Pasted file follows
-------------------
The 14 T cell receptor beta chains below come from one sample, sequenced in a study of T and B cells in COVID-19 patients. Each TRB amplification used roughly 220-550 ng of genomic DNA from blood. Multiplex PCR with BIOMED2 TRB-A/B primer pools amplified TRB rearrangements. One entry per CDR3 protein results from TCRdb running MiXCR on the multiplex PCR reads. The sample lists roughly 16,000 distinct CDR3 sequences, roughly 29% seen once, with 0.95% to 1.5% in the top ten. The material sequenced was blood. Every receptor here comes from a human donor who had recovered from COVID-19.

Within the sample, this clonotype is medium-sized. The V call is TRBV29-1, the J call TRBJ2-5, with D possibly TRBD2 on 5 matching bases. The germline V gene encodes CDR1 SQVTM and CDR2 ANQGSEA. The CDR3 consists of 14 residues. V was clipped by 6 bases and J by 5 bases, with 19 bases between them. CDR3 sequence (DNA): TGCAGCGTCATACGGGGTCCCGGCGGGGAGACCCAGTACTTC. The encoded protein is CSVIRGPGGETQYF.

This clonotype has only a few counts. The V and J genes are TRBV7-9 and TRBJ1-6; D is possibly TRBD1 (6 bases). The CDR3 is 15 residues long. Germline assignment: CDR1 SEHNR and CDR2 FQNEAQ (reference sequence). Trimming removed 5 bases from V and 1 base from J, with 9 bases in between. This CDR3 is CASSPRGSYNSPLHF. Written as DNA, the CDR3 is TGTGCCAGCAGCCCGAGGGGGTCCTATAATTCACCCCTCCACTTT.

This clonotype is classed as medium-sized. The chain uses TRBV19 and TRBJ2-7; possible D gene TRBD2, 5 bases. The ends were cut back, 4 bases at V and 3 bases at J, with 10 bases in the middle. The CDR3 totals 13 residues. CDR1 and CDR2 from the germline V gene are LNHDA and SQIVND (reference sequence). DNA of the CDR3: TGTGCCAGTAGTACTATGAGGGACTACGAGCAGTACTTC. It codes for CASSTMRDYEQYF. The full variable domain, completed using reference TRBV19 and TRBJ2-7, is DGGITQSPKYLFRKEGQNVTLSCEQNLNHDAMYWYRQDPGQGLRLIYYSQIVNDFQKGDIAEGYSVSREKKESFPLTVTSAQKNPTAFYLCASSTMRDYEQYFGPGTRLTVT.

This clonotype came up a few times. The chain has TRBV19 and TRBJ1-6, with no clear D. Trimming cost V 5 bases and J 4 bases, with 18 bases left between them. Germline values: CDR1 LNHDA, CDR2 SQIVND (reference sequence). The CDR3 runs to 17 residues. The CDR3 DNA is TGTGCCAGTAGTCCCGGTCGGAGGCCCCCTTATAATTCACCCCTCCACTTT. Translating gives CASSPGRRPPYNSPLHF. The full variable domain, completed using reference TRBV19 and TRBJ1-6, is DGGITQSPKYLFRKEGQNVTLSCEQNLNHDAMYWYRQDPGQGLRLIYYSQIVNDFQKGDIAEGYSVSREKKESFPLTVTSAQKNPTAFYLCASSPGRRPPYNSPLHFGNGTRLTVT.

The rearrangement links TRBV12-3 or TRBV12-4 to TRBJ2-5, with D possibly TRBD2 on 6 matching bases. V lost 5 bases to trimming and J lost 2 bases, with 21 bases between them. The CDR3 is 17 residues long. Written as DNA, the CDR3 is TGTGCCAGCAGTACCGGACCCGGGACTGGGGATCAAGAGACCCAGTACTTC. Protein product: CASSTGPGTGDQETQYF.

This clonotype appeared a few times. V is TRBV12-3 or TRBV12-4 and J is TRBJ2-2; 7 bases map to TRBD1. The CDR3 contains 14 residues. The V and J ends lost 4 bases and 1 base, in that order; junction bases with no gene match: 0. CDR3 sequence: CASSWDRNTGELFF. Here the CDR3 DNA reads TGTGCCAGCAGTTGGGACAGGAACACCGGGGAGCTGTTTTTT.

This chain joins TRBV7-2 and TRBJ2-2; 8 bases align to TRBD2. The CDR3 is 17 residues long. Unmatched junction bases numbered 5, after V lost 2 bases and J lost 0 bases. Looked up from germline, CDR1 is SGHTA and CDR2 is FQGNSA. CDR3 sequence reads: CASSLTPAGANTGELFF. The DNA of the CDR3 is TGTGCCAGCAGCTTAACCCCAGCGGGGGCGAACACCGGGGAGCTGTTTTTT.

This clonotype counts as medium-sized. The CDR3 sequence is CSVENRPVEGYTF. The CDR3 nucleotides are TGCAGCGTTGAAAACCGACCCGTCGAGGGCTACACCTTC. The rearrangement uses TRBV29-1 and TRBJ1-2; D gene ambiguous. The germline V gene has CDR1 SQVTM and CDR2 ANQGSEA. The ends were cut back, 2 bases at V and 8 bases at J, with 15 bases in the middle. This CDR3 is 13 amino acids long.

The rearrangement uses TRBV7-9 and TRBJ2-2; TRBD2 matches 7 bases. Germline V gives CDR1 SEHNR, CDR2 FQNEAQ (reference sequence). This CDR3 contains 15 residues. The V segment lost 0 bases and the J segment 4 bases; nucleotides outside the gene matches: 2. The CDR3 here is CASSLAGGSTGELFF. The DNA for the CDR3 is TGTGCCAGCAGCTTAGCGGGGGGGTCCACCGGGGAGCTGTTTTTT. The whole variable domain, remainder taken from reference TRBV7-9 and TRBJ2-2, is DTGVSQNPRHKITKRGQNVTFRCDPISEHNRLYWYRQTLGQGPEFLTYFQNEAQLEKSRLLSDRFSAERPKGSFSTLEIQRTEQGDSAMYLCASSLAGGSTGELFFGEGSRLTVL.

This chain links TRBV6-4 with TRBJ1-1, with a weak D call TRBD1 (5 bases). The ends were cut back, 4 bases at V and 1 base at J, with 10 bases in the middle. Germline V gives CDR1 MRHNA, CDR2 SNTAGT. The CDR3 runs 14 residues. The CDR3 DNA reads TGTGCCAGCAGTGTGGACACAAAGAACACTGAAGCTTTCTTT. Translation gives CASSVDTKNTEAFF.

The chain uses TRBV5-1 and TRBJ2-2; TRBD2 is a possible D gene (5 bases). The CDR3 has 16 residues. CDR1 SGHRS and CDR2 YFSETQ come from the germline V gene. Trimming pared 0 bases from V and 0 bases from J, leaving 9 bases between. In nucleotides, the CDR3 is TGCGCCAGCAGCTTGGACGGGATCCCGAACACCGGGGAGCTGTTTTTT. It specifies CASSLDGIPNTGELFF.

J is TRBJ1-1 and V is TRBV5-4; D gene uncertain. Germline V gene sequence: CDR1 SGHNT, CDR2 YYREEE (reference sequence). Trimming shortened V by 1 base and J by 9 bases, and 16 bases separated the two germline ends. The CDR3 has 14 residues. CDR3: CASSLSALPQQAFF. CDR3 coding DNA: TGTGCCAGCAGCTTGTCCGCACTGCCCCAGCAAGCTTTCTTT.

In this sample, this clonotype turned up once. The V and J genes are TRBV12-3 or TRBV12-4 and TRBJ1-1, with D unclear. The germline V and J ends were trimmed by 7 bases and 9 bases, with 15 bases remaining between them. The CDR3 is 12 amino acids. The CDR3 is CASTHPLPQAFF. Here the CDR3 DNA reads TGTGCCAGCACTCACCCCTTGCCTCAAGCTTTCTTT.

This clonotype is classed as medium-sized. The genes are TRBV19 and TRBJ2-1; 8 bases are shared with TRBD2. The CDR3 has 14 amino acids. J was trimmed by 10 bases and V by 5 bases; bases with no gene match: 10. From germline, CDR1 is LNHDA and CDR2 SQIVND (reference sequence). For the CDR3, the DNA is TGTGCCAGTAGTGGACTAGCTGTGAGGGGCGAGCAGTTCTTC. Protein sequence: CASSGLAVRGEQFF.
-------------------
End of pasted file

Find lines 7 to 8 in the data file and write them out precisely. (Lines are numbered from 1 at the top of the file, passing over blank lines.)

This clonotype appeared a few times. V is TRBV12-3 or TRBV12-4 and J is TRBJ2-2; 7 bases map to TRBD1. The CDR3 contains 14 residues. The V and J ends lost 4 bases and 1 base, in that order; junction bases with no gene match: 0. CDR3 sequence: CASSWDRNTGELFF. Here the CDR3 DNA reads TGTGCCAGCAGTTGGGACAGGAACACCGGGGAGCTGTTTTTT.

This chain joins TRBV7-2 and TRBJ2-2; 8 bases align to TRBD2. The CDR3 is 17 residues long. Unmatched junction bases numbered 5, after V lost 2 bases and J lost 0 bases. Looked up from germline, CDR1 is SGHTA and CDR2 is FQGNSA. CDR3 sequence reads: CASSLTPAGANTGELFF. The DNA of the CDR3 is TGTGCCAGCAGCTTAACCCCAGCGGGGGCGAACACCGGGGAGCTGTTTTTT.